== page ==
July 1, 2005
NASA craft ‘healthy and ready’ for comet collision
By Nichola Groom
PASADENA, Calif. (Reuters) - A NASA spacecraft is "healthyand ready" for its July 4 collision with a comet and hasalready provided images critical to understanding the buildingblocks of life on Earth, officials said on Friday.While still roughly 1.5 million miles from its target, thefast-moving Deep Impact craft is on track for its Saturdayrelease of a coffee-table sized impactor that is expected toblast a stadium-sized crater into comet Tempel 1.
"Both the fly-by and the impactor spacecraft are healthyand ready for encounter operations," Deep Impact's missionmanager, Dave Spencer, told reporters at NASA's Jet PropulsionLaboratory in Pasadena.
At 1:52 a.m. EDT (0552 GMT) on Monday, the 771-pound (350kg) copper-fortified impactor is expected to smash into thecomet at 23,000 mph (37,010 kph), a speed that would make theflight from New York to Los Angeles a mere 6 minutes.
Although all of the spacecraft's systems appear to be inworking order, officials said there were contingency plans inplace if the impactor failed to detach from the ship. Onealternative includes sending both to collide with the comet.
Tempel 1, which JPL scientist Don Yeomans described as "ajet black, pickle-shaped, icy dirt ball the size of WashingtonD.C.," will be about 83 million miles away from Earth at thetime of the crash.
The aim of the mission, the first to come in direct contactwith a comet's nucleus, is to photograph material formedbillions of years ago during the creation of the solar system.
"These materials have not seen the light of day for 4.6billion years," said Jessica Sunshine, a scientist working onthe mission. "That's what we're waiting to see."
Comets are made of gas, dust and ice from the solarsystem's farthest regions. They often show bursts of activity,during which their surfaces crack to create tails of dust.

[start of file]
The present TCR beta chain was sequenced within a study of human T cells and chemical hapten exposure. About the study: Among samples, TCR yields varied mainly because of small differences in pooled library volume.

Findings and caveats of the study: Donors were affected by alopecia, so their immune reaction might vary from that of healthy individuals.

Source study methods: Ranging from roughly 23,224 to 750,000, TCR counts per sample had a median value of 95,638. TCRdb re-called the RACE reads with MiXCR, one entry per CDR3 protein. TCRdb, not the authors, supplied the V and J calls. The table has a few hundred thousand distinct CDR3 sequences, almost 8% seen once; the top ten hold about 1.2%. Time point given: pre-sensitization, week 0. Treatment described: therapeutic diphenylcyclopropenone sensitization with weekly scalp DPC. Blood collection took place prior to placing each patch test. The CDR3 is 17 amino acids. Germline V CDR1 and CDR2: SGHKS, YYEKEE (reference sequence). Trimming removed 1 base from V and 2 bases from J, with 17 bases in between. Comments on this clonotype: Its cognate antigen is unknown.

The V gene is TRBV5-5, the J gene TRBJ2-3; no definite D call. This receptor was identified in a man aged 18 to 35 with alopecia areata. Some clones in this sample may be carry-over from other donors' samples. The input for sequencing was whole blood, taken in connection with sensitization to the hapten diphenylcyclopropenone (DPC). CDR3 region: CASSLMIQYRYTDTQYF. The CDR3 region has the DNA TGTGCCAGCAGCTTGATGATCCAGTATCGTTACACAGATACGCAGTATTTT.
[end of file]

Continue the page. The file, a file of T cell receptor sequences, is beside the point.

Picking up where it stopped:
Deep Impact has already recorded several such outburstsfrom Tempel 1. NASA scientists said the data has shown thatsmall outbursts, which they called "sneezes," are more commonthan they had previously thought.
The biggest "sneeze" witnessed so far doubled the amount ofwater in the comet's coma, or atmosphere, they said. Scientistshave long held the theory that comets first brought water toEarth by crashing into its surface.
The outbursts are not big enough to blow the mission offcourse, according to NASA, though Spencer said the impactor wasin for "a bumpy ride" as it approached the comet. Using itsautomatic pilot, the impactor will have three opportunities toadjust its trajectory in the 2 hours leading up to the impact.
The main spacecraft will be about 310 miles away from thecomet at the time of the crash and will have about 13 minutesafter the blast to capture images and data before it weathers ablizzard of particles thrown out of the comet's nucleus.
There are cameras aboard both the impactor and the maincraft, and the blast will be observed by the Hubble, Spitzerand Chandra space telescopes.